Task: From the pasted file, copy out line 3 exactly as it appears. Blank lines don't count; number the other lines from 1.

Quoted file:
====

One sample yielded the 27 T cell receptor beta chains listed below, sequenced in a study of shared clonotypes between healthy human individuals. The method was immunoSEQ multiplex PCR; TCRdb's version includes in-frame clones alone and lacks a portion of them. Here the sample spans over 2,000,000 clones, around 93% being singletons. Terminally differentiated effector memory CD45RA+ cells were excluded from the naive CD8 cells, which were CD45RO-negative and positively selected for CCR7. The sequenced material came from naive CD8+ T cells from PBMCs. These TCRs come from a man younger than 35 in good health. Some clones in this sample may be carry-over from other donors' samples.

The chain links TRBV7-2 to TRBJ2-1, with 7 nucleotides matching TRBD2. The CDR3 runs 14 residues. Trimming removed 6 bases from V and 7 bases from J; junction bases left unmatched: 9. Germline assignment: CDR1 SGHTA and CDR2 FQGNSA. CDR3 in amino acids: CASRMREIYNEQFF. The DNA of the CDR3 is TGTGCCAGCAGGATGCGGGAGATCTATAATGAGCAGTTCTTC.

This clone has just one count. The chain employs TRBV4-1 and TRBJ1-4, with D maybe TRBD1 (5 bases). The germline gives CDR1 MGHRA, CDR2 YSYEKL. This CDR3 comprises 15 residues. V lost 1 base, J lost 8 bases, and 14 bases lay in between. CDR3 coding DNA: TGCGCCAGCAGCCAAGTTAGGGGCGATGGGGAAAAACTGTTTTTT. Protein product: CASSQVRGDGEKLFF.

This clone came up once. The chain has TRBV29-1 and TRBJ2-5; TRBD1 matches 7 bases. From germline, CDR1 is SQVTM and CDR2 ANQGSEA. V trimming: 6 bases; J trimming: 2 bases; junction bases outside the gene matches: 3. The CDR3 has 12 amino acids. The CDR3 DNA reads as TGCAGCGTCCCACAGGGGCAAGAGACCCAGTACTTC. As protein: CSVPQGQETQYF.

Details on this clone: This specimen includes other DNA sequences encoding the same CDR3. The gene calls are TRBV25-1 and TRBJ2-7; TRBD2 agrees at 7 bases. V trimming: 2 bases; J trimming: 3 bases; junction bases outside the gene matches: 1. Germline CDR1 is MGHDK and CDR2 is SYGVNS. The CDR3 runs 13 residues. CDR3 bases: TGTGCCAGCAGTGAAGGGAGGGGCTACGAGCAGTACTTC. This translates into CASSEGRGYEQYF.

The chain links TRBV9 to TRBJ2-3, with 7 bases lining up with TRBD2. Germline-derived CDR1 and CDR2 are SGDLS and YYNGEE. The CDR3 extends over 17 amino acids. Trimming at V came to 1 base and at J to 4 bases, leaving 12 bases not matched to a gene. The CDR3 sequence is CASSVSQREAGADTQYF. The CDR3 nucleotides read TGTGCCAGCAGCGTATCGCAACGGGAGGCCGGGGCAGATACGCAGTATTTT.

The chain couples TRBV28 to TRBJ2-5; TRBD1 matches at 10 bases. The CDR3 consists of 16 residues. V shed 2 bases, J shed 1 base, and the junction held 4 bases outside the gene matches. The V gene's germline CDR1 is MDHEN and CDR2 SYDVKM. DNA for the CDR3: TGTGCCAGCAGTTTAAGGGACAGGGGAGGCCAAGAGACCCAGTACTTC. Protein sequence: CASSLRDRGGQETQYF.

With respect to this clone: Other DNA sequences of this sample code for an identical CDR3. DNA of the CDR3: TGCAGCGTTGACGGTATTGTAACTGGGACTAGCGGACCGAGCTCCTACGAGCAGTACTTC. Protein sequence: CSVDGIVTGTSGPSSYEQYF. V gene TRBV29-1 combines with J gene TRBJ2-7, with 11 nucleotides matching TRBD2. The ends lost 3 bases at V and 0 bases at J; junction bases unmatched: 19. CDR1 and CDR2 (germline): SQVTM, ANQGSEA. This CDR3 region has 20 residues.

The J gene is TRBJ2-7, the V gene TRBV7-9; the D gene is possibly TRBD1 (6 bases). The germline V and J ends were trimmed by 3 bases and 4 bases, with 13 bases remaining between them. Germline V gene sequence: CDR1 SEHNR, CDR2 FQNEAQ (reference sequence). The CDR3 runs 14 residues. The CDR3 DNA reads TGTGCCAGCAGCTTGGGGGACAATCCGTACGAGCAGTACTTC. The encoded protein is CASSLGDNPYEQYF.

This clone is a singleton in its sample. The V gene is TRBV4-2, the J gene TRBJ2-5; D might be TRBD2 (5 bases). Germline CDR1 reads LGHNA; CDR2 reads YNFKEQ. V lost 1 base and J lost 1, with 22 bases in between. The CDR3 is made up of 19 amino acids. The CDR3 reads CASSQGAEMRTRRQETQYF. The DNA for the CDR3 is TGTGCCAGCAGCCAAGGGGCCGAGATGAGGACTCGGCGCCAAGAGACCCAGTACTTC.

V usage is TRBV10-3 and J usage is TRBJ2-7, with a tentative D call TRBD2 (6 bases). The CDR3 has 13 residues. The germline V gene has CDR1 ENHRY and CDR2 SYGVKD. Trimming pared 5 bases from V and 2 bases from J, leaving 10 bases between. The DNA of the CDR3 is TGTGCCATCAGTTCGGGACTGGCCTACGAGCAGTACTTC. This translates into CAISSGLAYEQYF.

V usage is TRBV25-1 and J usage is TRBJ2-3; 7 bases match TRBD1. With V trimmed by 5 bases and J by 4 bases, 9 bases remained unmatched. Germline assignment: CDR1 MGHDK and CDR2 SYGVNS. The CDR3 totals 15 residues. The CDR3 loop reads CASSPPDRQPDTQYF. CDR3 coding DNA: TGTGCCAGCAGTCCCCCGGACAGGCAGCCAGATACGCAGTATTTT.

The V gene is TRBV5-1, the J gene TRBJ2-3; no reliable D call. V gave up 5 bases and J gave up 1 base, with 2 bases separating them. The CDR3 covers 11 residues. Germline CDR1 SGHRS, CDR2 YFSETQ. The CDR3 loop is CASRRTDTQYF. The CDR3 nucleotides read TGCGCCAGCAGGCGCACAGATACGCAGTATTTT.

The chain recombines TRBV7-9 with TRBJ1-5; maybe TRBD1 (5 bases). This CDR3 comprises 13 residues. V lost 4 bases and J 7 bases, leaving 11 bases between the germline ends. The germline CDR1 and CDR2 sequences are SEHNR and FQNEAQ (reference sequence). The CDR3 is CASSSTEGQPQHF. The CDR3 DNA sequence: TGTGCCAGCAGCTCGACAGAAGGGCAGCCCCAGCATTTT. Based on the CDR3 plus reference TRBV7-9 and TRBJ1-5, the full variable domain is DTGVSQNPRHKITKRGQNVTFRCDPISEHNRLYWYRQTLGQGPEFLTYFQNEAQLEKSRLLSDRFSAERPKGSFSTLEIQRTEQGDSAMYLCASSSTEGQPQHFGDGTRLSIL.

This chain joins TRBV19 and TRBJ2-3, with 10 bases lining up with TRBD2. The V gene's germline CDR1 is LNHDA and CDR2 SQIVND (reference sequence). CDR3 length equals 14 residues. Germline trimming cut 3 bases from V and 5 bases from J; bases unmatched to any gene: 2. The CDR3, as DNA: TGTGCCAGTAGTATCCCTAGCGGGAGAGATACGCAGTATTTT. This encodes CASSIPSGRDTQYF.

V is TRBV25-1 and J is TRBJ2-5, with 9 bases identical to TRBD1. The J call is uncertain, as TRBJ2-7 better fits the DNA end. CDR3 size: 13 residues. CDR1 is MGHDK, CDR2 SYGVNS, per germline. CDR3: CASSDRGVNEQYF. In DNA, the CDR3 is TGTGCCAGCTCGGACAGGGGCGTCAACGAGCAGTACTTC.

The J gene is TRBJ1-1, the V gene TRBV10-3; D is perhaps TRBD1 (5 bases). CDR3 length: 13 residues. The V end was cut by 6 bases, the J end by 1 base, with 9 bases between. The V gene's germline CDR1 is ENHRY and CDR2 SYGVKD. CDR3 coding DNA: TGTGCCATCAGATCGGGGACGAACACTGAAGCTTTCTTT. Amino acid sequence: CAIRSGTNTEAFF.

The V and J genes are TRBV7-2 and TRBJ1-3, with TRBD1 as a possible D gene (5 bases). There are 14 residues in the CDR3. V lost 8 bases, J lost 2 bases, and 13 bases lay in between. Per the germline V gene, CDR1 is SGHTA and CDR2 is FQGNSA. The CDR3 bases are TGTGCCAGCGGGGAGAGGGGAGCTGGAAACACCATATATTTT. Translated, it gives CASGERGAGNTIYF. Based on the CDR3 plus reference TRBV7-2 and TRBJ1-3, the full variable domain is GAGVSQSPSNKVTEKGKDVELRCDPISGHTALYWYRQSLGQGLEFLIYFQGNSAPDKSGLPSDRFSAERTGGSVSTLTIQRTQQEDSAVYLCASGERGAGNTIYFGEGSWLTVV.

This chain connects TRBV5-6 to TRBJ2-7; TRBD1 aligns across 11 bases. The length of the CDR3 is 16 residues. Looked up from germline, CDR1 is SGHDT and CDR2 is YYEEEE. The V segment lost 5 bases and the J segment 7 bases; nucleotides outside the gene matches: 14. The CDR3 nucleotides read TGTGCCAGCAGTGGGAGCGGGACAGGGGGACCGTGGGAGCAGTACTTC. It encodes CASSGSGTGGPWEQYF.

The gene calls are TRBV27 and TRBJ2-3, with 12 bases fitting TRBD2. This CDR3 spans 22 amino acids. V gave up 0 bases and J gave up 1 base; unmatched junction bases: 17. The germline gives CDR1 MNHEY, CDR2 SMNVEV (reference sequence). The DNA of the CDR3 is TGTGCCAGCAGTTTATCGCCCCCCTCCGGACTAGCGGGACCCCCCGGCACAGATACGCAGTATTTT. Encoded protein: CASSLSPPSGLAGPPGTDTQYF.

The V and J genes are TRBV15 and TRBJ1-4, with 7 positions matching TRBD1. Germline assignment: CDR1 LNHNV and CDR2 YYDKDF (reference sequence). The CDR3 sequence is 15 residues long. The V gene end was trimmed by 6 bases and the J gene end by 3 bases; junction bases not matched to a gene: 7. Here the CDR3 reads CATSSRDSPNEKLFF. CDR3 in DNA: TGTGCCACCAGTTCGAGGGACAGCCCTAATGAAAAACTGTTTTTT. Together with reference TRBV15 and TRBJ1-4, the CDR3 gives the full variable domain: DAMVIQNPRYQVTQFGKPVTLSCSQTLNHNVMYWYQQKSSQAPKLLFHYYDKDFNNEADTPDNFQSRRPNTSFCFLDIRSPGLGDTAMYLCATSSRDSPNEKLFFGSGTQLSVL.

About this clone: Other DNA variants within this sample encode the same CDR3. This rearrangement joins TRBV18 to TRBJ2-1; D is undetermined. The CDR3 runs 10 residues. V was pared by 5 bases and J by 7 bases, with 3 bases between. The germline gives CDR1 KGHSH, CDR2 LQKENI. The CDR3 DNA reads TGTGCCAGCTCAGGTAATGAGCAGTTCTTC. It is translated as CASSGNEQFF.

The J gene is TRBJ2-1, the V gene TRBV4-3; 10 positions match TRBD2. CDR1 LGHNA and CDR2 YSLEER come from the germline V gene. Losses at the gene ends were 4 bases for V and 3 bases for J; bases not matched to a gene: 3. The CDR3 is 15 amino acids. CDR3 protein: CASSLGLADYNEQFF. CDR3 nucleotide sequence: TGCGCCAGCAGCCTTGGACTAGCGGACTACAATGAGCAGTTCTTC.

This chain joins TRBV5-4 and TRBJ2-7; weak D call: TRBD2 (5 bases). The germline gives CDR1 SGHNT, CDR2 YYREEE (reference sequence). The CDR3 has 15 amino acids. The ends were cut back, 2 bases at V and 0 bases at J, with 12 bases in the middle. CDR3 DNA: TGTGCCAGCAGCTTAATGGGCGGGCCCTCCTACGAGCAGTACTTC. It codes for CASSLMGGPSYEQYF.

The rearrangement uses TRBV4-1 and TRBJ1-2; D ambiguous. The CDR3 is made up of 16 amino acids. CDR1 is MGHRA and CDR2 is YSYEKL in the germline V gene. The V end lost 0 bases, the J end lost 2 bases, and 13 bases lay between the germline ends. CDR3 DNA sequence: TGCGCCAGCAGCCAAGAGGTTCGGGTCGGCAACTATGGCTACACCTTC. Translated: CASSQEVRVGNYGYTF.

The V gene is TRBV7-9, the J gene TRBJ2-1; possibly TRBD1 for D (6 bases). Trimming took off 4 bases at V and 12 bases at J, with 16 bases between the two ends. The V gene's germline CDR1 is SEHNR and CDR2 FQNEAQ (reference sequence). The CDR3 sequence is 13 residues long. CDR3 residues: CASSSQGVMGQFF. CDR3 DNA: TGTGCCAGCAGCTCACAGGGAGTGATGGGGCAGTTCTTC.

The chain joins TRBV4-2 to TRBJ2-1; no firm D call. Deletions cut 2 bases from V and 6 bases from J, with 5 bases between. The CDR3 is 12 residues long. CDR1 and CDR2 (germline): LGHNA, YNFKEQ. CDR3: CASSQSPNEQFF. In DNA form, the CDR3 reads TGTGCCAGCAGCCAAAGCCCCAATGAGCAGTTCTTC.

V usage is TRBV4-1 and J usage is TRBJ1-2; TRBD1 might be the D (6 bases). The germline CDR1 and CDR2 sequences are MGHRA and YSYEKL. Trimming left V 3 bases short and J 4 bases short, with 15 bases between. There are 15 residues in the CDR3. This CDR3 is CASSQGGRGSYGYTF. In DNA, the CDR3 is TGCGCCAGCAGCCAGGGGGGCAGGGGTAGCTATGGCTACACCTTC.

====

This clone has just one count. The chain employs TRBV4-1 and TRBJ1-4, with D maybe TRBD1 (5 bases). The germline gives CDR1 MGHRA, CDR2 YSYEKL. This CDR3 comprises 15 residues. V lost 1 base, J lost 8 bases, and 14 bases lay in between. CDR3 coding DNA: TGCGCCAGCAGCCAAGTTAGGGGCGATGGGGAAAAACTGTTTTTT. Protein product: CASSQVRGDGEKLFF.